The "dry" part of the clinic left me feeling frustrated with no individual attention from the clinician.  I had a question I wanted to ask, so I circled, and circled, and circled him while he worked with someone else.  By the time he moved on (to the whole group) I had forgotten what I wanted to find out.  We quickly moved onto cattle which is the fun part.  Bacardi worked her cows fairly well, while I tried to figure out what I needed to be doing.  When I asked for clarification he didn't understand what I was asking and didn't answer it.  So I took the time during my second cow work to reframe the question to better get the response I was looking for.  The second work was much, much more useful.  I actually figured out what I need to work on and the direction I'm going to take the horse's training.

In the future, I won't take part of a two day clinic.  I not sure if the disconnect I felt was because I missed bits from the previous day or if the clinician was just not a good fit for my learning style.  Or maybe because the dog clinic the day before was stellar.  I don't know.  It's too bad because this is a person I've always held in high regard as a skilled horseman.  Perhaps a private lesson would be a better plan in the future.

On Sunday, I entered in the Ranch Cutting at the schooling show and had complete blow out rides.  But that's okay because the purpose was to learn.  I had someone tape me while I rode.  This I plan to show Jason and have him help me through some issues.  The clinic made it incredibly clear how lucky I am to have him in my life because I've learned so much from him.  He is truly providing me with a high quality foundation for my cutting aspirations.  I'm somewhat amazed at how much more I understand now, compared to the start of the summer.

Here's a couple of pictures from the clinic.

Not sure why I'm making that face... 

Where To Start??

Last night I sat and tried to gather my thoughts.  There is so much I want to say but don't even know where to begin.  So I thought the best thing to do would be start at the beginning.  It all began in the spring when I felt the need to improve.  Improve myself.  Improve my skills.  Improve my dogs.  So I registered in a clinic put on in Shaunavon Saskatchewan.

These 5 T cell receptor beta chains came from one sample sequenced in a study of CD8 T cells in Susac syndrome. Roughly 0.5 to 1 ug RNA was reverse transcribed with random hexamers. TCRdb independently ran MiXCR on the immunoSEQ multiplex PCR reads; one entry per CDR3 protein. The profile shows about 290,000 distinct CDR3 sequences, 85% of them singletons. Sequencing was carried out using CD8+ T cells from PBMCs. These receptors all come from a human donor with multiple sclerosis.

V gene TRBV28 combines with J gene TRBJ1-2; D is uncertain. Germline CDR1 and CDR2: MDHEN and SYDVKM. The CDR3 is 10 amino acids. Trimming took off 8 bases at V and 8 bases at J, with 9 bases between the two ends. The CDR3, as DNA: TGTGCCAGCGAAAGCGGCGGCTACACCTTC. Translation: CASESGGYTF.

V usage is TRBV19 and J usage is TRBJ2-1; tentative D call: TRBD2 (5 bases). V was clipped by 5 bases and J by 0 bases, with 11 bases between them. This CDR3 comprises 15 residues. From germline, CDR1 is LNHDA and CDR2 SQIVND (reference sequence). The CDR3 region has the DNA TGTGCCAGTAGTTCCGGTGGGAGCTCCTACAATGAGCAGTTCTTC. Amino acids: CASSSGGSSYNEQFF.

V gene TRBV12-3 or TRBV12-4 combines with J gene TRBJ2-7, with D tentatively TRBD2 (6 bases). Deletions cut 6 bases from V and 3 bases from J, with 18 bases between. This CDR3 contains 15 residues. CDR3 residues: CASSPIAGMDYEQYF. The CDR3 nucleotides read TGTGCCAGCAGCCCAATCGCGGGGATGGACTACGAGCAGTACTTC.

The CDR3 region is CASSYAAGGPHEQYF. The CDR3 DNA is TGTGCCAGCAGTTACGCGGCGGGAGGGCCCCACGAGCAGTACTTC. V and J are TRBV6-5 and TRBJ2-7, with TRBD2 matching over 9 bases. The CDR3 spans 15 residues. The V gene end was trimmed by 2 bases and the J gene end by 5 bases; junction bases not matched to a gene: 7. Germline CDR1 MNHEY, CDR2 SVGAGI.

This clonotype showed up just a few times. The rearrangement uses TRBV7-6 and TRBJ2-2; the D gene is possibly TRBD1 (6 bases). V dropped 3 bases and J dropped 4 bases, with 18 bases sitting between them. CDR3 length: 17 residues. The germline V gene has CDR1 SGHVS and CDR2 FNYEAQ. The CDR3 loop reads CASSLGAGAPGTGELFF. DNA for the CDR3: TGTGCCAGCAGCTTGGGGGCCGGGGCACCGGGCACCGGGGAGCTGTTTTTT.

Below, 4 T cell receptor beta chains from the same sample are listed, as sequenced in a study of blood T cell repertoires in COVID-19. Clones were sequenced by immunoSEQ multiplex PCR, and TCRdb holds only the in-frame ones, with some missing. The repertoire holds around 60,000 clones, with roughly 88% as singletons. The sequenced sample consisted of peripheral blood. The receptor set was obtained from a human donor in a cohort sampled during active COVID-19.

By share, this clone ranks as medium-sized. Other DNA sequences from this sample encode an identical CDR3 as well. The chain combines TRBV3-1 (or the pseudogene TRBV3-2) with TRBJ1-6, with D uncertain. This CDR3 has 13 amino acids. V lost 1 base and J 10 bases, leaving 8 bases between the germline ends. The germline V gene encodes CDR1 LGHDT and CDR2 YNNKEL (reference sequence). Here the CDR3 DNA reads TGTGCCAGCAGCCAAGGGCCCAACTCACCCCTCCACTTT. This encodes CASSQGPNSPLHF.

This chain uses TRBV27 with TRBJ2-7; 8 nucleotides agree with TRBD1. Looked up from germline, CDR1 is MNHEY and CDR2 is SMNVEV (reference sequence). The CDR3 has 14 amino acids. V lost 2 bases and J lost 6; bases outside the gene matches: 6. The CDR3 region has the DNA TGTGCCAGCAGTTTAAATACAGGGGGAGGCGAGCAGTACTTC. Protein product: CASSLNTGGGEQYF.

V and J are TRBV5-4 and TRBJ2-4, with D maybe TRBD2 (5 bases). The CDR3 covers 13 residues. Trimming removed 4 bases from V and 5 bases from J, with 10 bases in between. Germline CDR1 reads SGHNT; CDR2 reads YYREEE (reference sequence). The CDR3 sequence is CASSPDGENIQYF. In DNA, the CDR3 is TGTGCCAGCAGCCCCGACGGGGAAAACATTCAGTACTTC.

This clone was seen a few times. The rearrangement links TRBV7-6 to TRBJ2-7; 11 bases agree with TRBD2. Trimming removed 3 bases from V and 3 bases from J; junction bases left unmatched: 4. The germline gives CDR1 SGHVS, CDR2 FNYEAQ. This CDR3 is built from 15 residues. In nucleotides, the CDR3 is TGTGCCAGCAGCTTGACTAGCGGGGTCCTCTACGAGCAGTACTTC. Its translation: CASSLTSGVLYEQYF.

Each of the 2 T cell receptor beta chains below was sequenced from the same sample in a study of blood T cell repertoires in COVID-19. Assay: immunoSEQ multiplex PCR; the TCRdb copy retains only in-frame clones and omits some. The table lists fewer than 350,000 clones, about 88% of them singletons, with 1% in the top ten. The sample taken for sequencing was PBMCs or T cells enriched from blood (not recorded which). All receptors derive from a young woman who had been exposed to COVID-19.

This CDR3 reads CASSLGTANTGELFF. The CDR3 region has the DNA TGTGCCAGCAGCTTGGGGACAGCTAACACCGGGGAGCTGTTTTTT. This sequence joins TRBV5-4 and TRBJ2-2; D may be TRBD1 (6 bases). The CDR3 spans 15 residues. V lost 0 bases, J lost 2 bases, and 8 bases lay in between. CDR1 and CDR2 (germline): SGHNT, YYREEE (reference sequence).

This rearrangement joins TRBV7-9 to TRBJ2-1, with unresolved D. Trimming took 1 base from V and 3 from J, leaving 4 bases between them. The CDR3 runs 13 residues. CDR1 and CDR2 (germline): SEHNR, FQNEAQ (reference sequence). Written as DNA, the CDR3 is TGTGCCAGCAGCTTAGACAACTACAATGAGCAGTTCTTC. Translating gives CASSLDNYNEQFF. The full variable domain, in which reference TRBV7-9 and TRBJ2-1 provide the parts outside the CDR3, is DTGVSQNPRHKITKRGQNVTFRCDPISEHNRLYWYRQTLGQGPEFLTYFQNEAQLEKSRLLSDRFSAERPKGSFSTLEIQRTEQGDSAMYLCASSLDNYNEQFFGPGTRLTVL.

A little under 900 kms later I was there.  It's funny how you never know how things are going to turn out. It turns out I learned so much from the people taking the clinic, as much as I learned from the clinician.  Diva has been a challenging dog for me.  She is extremely reactive.  Reactive to the point of being scary and dangerous.  And all the tools I had in my tool box weren't working very well.  I had hit the point where I was seriously considering finding her a home better equipped to deal with her.  At the clinic this fabulous lady from Utah, looked over at me and gave me the hand I so desperately needed.  Without being harsh or cruel, we were able to start to turn Diva's behavior around.  It was simple.  When she gave a "negative" reaction, I calmly take her and lay her on her side.  I keep my hand holding her neck and head down with a steady pressure.  Whatever set her off is allowed to be around her.  She is not allowed up until she is relaxed.  And it's working!!!!  The frequency is significantly reduced and the power of reaction is reducing!  What a relief!  I took her with me to the Working Cow Horse clinic and continued on with her desensitization.  This is something I can consistently do and feel good about doing.

The clinic was amazing for Diva.  I was given the help I needed to get a handle on her behavior.  Plus, we were able to work her on stock and Faansie gave me some great strategies to help make her a better worker.  I was able to improve my timing and ability to apply pressure to create the position needed on stock.  I learned with Ryder to not be afraid of applying pressure.  That I'm not going to wreck him.  I have grown as a person and trainer.  It was a valuable use of my time, energy and money.  Plus there was the great time spent meeting new people, some of whom I'll hold close in my heart for their kindness, generosity, and willingness to bring me into their lives for a couple of days.

Monday, August 15, 2011

Saskatchewan Bound!!

The pre-trip feelings of disorganization and panic have set in.  Tomorrow I load my truck with the two babies and head to Shaunavon Saskatchewan.  As best as I figure I'm looking at a 7-8 hour drive, not including breaks.  We're headed to a Faansie Basson clinic.  I know I'll learn a tremendous amount but I'm more than a little nervous!